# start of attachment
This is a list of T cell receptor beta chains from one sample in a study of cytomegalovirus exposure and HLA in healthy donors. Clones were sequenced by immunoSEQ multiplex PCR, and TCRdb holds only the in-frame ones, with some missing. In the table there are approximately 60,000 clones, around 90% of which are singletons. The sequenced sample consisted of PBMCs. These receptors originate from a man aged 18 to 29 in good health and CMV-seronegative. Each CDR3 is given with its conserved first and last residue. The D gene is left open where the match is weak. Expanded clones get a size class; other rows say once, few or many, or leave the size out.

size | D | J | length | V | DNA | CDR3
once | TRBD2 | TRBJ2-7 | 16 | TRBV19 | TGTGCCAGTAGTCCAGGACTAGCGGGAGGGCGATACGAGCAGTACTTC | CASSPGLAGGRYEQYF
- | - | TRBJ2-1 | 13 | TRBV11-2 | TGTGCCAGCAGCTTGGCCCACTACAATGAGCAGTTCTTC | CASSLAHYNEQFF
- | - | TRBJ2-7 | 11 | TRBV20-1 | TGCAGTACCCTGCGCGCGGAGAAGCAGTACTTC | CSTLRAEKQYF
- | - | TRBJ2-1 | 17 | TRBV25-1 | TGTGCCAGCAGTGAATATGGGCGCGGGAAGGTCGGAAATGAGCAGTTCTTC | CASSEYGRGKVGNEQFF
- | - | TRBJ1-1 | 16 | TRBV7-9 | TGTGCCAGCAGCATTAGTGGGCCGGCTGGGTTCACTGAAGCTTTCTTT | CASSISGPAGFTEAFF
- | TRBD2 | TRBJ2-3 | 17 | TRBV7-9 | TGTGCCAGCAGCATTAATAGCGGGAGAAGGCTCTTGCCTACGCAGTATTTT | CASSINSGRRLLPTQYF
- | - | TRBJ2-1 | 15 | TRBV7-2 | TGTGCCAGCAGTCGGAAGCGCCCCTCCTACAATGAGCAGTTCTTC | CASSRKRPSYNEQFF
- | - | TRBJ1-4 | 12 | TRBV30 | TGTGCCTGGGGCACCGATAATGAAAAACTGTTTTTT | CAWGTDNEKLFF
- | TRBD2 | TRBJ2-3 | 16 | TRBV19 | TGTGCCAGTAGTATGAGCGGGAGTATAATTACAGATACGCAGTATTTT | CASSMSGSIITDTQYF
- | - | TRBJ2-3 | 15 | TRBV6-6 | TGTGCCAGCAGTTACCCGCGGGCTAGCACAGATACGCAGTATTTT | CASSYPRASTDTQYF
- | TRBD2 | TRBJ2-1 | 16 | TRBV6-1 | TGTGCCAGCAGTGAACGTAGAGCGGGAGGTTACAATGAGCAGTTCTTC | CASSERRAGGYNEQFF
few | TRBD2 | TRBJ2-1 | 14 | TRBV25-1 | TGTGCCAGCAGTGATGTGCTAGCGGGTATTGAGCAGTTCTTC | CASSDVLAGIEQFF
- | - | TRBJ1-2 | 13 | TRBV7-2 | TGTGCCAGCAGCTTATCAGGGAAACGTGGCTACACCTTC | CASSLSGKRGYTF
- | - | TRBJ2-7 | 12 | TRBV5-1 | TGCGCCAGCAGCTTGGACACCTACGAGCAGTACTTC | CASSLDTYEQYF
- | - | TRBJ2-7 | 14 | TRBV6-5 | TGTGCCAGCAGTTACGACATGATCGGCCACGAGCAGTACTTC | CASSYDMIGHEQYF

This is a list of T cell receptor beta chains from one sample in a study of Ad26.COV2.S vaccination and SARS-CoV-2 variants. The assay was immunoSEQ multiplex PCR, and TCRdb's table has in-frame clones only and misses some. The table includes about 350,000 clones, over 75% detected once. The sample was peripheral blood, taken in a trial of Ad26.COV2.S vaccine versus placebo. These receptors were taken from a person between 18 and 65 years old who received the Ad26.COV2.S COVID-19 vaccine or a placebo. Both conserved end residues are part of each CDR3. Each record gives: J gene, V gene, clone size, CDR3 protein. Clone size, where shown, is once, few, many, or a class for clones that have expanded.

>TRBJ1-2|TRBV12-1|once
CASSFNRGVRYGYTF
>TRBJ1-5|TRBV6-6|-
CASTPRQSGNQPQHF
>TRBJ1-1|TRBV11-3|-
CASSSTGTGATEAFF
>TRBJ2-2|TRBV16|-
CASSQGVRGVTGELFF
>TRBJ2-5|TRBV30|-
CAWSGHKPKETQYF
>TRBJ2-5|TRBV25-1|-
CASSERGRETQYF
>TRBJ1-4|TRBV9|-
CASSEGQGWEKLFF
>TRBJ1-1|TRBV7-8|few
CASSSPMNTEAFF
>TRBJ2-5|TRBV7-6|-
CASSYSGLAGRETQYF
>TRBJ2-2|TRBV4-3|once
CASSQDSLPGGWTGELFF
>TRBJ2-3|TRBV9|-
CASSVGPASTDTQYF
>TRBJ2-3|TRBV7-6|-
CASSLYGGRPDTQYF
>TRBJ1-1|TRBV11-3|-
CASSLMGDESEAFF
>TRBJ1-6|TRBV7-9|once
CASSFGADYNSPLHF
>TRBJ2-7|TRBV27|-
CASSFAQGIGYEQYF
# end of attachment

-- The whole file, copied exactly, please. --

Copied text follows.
This is a list of T cell receptor beta chains from one sample in a study of cytomegalovirus exposure and HLA in healthy donors. Clones were sequenced by immunoSEQ multiplex PCR, and TCRdb holds only the in-frame ones, with some missing. In the table there are approximately 60,000 clones, around 90% of which are singletons. The sequenced sample consisted of PBMCs. These receptors originate from a man aged 18 to 29 in good health and CMV-seronegative. Each CDR3 is given with its conserved first and last residue. The D gene is left open where the match is weak. Expanded clones get a size class; other rows say once, few or many, or leave the size out.

size | D | J | length | V | DNA | CDR3
once | TRBD2 | TRBJ2-7 | 16 | TRBV19 | TGTGCCAGTAGTCCAGGACTAGCGGGAGGGCGATACGAGCAGTACTTC | CASSPGLAGGRYEQYF
- | - | TRBJ2-1 | 13 | TRBV11-2 | TGTGCCAGCAGCTTGGCCCACTACAATGAGCAGTTCTTC | CASSLAHYNEQFF
- | - | TRBJ2-7 | 11 | TRBV20-1 | TGCAGTACCCTGCGCGCGGAGAAGCAGTACTTC | CSTLRAEKQYF
- | - | TRBJ2-1 | 17 | TRBV25-1 | TGTGCCAGCAGTGAATATGGGCGCGGGAAGGTCGGAAATGAGCAGTTCTTC | CASSEYGRGKVGNEQFF
- | - | TRBJ1-1 | 16 | TRBV7-9 | TGTGCCAGCAGCATTAGTGGGCCGGCTGGGTTCACTGAAGCTTTCTTT | CASSISGPAGFTEAFF
- | TRBD2 | TRBJ2-3 | 17 | TRBV7-9 | TGTGCCAGCAGCATTAATAGCGGGAGAAGGCTCTTGCCTACGCAGTATTTT | CASSINSGRRLLPTQYF
- | - | TRBJ2-1 | 15 | TRBV7-2 | TGTGCCAGCAGTCGGAAGCGCCCCTCCTACAATGAGCAGTTCTTC | CASSRKRPSYNEQFF
- | - | TRBJ1-4 | 12 | TRBV30 | TGTGCCTGGGGCACCGATAATGAAAAACTGTTTTTT | CAWGTDNEKLFF
- | TRBD2 | TRBJ2-3 | 16 | TRBV19 | TGTGCCAGTAGTATGAGCGGGAGTATAATTACAGATACGCAGTATTTT | CASSMSGSIITDTQYF
- | - | TRBJ2-3 | 15 | TRBV6-6 | TGTGCCAGCAGTTACCCGCGGGCTAGCACAGATACGCAGTATTTT | CASSYPRASTDTQYF
- | TRBD2 | TRBJ2-1 | 16 | TRBV6-1 | TGTGCCAGCAGTGAACGTAGAGCGGGAGGTTACAATGAGCAGTTCTTC | CASSERRAGGYNEQFF
few | TRBD2 | TRBJ2-1 | 14 | TRBV25-1 | TGTGCCAGCAGTGATGTGCTAGCGGGTATTGAGCAGTTCTTC | CASSDVLAGIEQFF
- | - | TRBJ1-2 | 13 | TRBV7-2 | TGTGCCAGCAGCTTATCAGGGAAACGTGGCTACACCTTC | CASSLSGKRGYTF
- | - | TRBJ2-7 | 12 | TRBV5-1 | TGCGCCAGCAGCTTGGACACCTACGAGCAGTACTTC | CASSLDTYEQYF
- | - | TRBJ2-7 | 14 | TRBV6-5 | TGTGCCAGCAGTTACGACATGATCGGCCACGAGCAGTACTTC | CASSYDMIGHEQYF

This is a list of T cell receptor beta chains from one sample in a study of Ad26.COV2.S vaccination and SARS-CoV-2 variants. The assay was immunoSEQ multiplex PCR, and TCRdb's table has in-frame clones only and misses some. The table includes about 350,000 clones, over 75% detected once. The sample was peripheral blood, taken in a trial of Ad26.COV2.S vaccine versus placebo. These receptors were taken from a person between 18 and 65 years old who received the Ad26.COV2.S COVID-19 vaccine or a placebo. Both conserved end residues are part of each CDR3. Each record gives: J gene, V gene, clone size, CDR3 protein. Clone size, where shown, is once, few, many, or a class for clones that have expanded.

>TRBJ1-2|TRBV12-1|once
CASSFNRGVRYGYTF
>TRBJ1-5|TRBV6-6|-
CASTPRQSGNQPQHF
>TRBJ1-1|TRBV11-3|-
CASSSTGTGATEAFF
>TRBJ2-2|TRBV16|-
CASSQGVRGVTGELFF
>TRBJ2-5|TRBV30|-
CAWSGHKPKETQYF
>TRBJ2-5|TRBV25-1|-
CASSERGRETQYF
>TRBJ1-4|TRBV9|-
CASSEGQGWEKLFF
>TRBJ1-1|TRBV7-8|few
CASSSPMNTEAFF
>TRBJ2-5|TRBV7-6|-
CASSYSGLAGRETQYF
>TRBJ2-2|TRBV4-3|once
CASSQDSLPGGWTGELFF
>TRBJ2-3|TRBV9|-
CASSVGPASTDTQYF
>TRBJ2-3|TRBV7-6|-
CASSLYGGRPDTQYF
>TRBJ1-1|TRBV11-3|-
CASSLMGDESEAFF
>TRBJ1-6|TRBV7-9|once
CASSFGADYNSPLHF
>TRBJ2-7|TRBV27|-
CASSFAQGIGYEQYF